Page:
Once you’ve experienced Hamtramck, you’re here forever

(Editor-at-Large Walter Wasacz writes a weekly column on life in Hamtramck.)

By Walter Wasacz

All roads lead to and from Hamtramck. You can get here from anywhere. Once this place becomes part of your experience it seems to linger, in one form or other, forever.

This week, my friend Carleton Gholz came to town for a short visit. We didn’t have a huge amount of time to spend together, maybe three hours, but we packed in enough stuff to make it seem much longer.
Gholz is a former project partner of mine. He and I started a DJ collective called Paris ’68 in 2002. Our first event was at the then newly-opened Gandhi restaurant on Conant.

Music and an Indian buffet are a perfect combination for a party. I’d been to something similar a few years before in New York, when a London-based group of South Asian electronic musicians hosted a night like this called Mutiny. Curry and tandoori chicken in one room; dancing to Sikh DJs accompanied by tabla players in another.


Carleton and I also shared a Metro Times column called the Subterraneans beginning in 2004. He began graduate school the following year at the University of Pittsburgh, while I continued the column on my own.

When he came over this week, we did some of our usual things — talked about books, played some new records, then walked over to the corner of Gallagher and Caniff for Middle Eastern food and Slovenian water. He also popped into Barberella Hair Salon for a haircut. Carleton S. Gholz looks great, in case old friends of his are wondering, as the photo here will attest.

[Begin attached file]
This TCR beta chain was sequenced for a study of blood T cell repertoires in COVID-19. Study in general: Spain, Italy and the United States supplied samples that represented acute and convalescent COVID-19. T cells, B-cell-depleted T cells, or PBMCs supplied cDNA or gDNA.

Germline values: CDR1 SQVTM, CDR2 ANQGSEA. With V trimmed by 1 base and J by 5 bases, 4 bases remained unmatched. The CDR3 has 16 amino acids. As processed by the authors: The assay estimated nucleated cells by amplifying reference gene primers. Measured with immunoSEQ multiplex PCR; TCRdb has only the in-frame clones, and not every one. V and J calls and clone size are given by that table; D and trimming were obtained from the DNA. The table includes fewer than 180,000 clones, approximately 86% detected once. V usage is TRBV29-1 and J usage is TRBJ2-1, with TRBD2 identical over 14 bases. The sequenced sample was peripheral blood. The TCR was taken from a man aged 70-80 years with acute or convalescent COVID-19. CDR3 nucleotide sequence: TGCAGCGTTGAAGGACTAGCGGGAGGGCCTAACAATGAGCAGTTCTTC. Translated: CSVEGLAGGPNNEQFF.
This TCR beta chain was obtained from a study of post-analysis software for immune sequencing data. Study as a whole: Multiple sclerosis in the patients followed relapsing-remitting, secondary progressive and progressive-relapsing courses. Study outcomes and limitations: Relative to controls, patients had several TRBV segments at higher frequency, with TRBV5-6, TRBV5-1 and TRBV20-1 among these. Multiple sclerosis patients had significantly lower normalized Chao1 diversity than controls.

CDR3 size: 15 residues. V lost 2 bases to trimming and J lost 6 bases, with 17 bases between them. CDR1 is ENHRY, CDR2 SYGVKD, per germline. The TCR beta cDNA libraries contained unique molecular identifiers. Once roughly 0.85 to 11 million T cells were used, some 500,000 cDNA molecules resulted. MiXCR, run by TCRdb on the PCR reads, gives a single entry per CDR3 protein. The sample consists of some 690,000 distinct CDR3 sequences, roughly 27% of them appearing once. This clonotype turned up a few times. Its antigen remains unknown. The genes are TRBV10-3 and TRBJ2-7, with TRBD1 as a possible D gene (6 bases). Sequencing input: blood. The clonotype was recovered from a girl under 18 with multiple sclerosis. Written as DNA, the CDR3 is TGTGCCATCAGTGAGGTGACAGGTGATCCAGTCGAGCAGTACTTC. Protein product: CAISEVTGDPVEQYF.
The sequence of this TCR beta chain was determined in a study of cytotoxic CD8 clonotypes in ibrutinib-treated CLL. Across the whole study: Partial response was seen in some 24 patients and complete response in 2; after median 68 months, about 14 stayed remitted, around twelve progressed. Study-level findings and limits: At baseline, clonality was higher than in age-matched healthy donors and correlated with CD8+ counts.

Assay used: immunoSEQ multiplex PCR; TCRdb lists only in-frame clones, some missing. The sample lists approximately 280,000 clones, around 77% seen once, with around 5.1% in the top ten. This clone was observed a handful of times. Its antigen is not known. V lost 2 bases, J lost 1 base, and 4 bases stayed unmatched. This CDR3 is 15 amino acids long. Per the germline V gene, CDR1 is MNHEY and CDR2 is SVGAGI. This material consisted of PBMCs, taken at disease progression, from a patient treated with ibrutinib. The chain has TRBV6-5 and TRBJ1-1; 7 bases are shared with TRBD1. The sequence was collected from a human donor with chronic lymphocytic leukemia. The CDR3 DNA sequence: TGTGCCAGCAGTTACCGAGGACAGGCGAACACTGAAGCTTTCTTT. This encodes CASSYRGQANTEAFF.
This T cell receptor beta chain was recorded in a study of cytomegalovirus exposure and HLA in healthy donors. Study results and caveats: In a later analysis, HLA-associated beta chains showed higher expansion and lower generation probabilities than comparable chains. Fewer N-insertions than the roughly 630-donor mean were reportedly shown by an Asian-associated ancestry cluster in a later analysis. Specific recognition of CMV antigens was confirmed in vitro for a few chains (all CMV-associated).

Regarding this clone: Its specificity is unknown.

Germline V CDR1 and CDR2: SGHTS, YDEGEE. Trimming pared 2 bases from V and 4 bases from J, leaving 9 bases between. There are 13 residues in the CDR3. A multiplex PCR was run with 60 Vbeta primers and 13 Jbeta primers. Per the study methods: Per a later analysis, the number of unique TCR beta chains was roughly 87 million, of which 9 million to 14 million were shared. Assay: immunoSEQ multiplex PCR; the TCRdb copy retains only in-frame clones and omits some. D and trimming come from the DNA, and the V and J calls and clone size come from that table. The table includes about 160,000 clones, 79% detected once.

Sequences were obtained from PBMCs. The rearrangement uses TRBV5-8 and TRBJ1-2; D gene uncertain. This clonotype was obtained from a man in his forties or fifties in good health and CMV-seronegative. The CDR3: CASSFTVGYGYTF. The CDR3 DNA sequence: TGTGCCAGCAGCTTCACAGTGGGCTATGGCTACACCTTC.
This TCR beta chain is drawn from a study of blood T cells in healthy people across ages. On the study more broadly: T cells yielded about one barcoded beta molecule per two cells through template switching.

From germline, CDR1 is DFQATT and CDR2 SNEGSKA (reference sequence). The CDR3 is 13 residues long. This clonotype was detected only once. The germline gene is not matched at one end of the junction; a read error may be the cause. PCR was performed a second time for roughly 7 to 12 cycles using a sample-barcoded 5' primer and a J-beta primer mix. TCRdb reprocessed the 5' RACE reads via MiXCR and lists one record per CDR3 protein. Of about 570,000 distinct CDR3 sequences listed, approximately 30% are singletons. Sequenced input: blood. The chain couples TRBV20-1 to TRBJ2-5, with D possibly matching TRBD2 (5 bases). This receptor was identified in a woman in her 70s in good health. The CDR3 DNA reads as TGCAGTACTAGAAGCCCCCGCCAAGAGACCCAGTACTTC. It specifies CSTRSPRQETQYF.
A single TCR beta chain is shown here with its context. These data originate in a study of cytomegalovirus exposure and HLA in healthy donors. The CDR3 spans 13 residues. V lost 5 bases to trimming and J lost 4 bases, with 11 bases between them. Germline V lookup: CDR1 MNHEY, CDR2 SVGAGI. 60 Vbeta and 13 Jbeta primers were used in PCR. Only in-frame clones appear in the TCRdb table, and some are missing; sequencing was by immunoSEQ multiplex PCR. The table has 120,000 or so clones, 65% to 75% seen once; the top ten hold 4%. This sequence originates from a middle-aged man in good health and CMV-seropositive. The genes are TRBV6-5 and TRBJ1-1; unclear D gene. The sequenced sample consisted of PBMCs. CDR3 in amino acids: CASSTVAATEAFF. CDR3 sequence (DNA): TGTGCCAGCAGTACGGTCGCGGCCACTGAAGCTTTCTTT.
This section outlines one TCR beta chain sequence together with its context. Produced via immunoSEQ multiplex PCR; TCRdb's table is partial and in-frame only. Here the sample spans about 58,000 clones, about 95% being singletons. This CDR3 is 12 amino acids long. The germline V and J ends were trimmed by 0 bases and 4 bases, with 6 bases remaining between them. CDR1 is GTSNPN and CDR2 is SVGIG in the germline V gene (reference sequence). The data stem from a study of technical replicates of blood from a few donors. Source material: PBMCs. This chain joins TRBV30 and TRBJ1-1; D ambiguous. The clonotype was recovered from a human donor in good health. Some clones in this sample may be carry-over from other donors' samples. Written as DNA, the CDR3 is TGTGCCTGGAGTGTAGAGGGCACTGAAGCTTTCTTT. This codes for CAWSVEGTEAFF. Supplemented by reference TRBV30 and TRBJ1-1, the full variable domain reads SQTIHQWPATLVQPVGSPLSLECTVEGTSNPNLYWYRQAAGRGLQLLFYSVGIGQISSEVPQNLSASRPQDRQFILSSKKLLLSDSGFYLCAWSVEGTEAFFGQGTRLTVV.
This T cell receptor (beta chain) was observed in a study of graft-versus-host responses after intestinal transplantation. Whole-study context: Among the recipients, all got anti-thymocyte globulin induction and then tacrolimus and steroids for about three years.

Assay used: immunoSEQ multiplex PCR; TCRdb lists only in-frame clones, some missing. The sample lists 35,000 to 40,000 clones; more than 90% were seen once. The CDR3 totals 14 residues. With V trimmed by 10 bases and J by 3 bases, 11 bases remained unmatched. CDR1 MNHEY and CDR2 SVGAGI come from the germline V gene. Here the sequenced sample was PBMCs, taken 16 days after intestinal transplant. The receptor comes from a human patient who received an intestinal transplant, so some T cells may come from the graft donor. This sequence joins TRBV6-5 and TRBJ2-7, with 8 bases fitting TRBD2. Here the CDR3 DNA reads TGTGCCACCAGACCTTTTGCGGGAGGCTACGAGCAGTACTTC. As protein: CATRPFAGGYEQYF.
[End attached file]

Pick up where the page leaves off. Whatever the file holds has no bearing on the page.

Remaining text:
We talked about how the corner had been transformed since last time he really dug into it. He’d never been to the impressive Al-Haramain International Foods market, which replaced the grimy Get ‘n’ Go party store. We had dinner at Royal Kabob, another new commercial piece assembled during the past five years. Across the street, Public Pool art space was also established while he was gone (as was the prior tenant, Design 99), and Bozek’s Meats had survived a fire and bounced back to become an even stronger business presence.

The corner rocked. You could feel it as we sat in a booth in the restaurant, which looked to be close to capacity, as people passed by on Caniff and Gallagher — on foot, on bicycles, in cars.

We ran into David Puls, who owns the building which contains Public Pool — and the Detroit Zymology Guild (a slow food preservation cooperative) in the back. Puls was instrumental in getting the city’s charter updated a few years back and has been a steadfast advocate of improving quality of life in the city since he hit town in the 1990s. If he’s behind a project, trust that it’s good works being done.

We also ran into Steve Panton, who has welcomed visual and sound artists to his loft on Edwin St. I introduced the two guys to each other and they appeared to instantly hit it off. They talked about Carleton’s Ph.D work on Detroit post-Motown music and culture and his proposed thesis and book as well other published works that touched on the region’s healthy obsession with sound and fury.

While he buttons up his doctoral studies, Gholz is sending out resumes for teaching jobs. Some are close to home (Wayne State University), others are not (University of Wisconsin).

“I’d really like to stay here, if I can” he told Panton, as we left Royal Kabob. “I can see myself in this neighborhood,” Carleton said to me as we walked back to my house.

We can see it too, buddy. Get that job and make yourself a home here. You’re already more than halfway there.

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